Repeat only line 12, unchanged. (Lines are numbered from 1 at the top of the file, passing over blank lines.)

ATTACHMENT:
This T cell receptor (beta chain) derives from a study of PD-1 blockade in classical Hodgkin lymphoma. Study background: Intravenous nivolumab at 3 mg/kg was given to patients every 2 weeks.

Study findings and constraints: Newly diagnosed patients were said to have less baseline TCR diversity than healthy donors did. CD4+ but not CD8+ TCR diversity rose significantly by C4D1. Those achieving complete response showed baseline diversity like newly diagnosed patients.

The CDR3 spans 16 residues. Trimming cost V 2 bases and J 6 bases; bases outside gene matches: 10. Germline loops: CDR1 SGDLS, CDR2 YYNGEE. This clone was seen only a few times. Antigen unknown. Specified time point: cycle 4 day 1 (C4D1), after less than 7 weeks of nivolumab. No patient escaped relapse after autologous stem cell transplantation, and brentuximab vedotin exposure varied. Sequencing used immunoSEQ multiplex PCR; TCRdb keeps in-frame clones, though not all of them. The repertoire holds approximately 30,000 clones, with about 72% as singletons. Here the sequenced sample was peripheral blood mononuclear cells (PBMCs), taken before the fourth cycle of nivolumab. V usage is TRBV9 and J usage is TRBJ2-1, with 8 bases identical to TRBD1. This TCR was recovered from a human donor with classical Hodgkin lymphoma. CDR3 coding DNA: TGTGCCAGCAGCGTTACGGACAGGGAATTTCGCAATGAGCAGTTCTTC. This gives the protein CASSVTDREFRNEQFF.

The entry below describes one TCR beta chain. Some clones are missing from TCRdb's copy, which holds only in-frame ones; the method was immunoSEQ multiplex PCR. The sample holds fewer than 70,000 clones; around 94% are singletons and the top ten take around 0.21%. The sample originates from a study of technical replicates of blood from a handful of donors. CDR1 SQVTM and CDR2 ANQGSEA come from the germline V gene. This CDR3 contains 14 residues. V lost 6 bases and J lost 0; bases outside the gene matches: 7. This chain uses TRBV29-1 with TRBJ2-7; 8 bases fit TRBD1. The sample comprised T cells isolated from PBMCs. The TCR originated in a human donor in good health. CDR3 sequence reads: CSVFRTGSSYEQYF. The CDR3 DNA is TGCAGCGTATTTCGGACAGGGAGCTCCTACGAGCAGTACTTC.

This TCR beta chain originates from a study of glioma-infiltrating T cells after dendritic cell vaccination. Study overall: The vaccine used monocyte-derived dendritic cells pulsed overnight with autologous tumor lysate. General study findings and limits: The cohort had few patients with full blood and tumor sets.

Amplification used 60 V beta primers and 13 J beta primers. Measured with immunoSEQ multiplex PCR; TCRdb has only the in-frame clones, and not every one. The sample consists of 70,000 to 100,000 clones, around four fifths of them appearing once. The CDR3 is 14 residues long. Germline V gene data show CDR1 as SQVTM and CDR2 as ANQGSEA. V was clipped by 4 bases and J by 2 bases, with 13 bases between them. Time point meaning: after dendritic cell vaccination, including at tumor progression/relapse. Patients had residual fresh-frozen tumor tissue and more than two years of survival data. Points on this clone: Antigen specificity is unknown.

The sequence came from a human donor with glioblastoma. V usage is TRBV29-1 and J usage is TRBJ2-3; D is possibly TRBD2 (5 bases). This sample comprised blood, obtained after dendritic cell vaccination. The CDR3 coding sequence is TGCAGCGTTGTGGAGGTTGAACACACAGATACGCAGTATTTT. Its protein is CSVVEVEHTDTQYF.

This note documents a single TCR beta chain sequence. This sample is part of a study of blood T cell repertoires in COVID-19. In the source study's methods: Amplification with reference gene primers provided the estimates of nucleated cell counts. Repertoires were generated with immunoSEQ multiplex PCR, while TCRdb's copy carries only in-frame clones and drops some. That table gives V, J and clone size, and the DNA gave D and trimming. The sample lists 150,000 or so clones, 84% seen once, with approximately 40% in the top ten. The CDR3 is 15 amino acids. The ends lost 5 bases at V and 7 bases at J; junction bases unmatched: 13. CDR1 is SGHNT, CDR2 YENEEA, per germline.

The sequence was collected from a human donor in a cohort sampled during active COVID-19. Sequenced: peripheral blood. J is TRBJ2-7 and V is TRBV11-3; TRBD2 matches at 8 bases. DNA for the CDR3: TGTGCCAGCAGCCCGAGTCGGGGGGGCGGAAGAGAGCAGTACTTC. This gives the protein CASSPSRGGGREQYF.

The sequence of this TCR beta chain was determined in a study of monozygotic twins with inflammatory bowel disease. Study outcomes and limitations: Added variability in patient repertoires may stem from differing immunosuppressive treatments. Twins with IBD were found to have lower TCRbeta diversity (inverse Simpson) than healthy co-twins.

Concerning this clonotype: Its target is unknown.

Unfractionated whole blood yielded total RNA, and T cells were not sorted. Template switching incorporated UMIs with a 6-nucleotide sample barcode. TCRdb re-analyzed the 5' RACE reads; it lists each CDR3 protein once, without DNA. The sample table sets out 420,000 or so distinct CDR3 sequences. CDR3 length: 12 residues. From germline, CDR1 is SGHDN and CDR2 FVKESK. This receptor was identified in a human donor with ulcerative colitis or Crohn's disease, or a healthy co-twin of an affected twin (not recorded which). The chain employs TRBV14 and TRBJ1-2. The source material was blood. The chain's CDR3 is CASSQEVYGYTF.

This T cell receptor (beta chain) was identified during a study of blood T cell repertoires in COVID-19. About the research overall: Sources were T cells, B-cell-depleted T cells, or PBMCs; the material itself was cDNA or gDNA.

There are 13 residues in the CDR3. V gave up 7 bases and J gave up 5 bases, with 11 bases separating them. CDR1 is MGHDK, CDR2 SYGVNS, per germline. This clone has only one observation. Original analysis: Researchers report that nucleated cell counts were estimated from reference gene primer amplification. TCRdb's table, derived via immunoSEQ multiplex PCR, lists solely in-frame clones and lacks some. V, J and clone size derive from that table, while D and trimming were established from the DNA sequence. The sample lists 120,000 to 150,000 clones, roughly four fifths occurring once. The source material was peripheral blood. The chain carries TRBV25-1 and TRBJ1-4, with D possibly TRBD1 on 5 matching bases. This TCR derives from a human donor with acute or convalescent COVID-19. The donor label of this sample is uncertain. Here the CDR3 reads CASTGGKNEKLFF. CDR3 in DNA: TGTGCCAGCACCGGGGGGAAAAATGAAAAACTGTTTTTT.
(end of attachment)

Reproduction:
Unfractionated whole blood yielded total RNA, and T cells were not sorted. Template switching incorporated UMIs with a 6-nucleotide sample barcode. TCRdb re-analyzed the 5' RACE reads; it lists each CDR3 protein once, without DNA. The sample table sets out 420,000 or so distinct CDR3 sequences. CDR3 length: 12 residues. From germline, CDR1 is SGHDN and CDR2 FVKESK. This receptor was identified in a human donor with ulcerative colitis or Crohn's disease, or a healthy co-twin of an affected twin (not recorded which). The chain employs TRBV14 and TRBJ1-2. The source material was blood. The chain's CDR3 is CASSQEVYGYTF.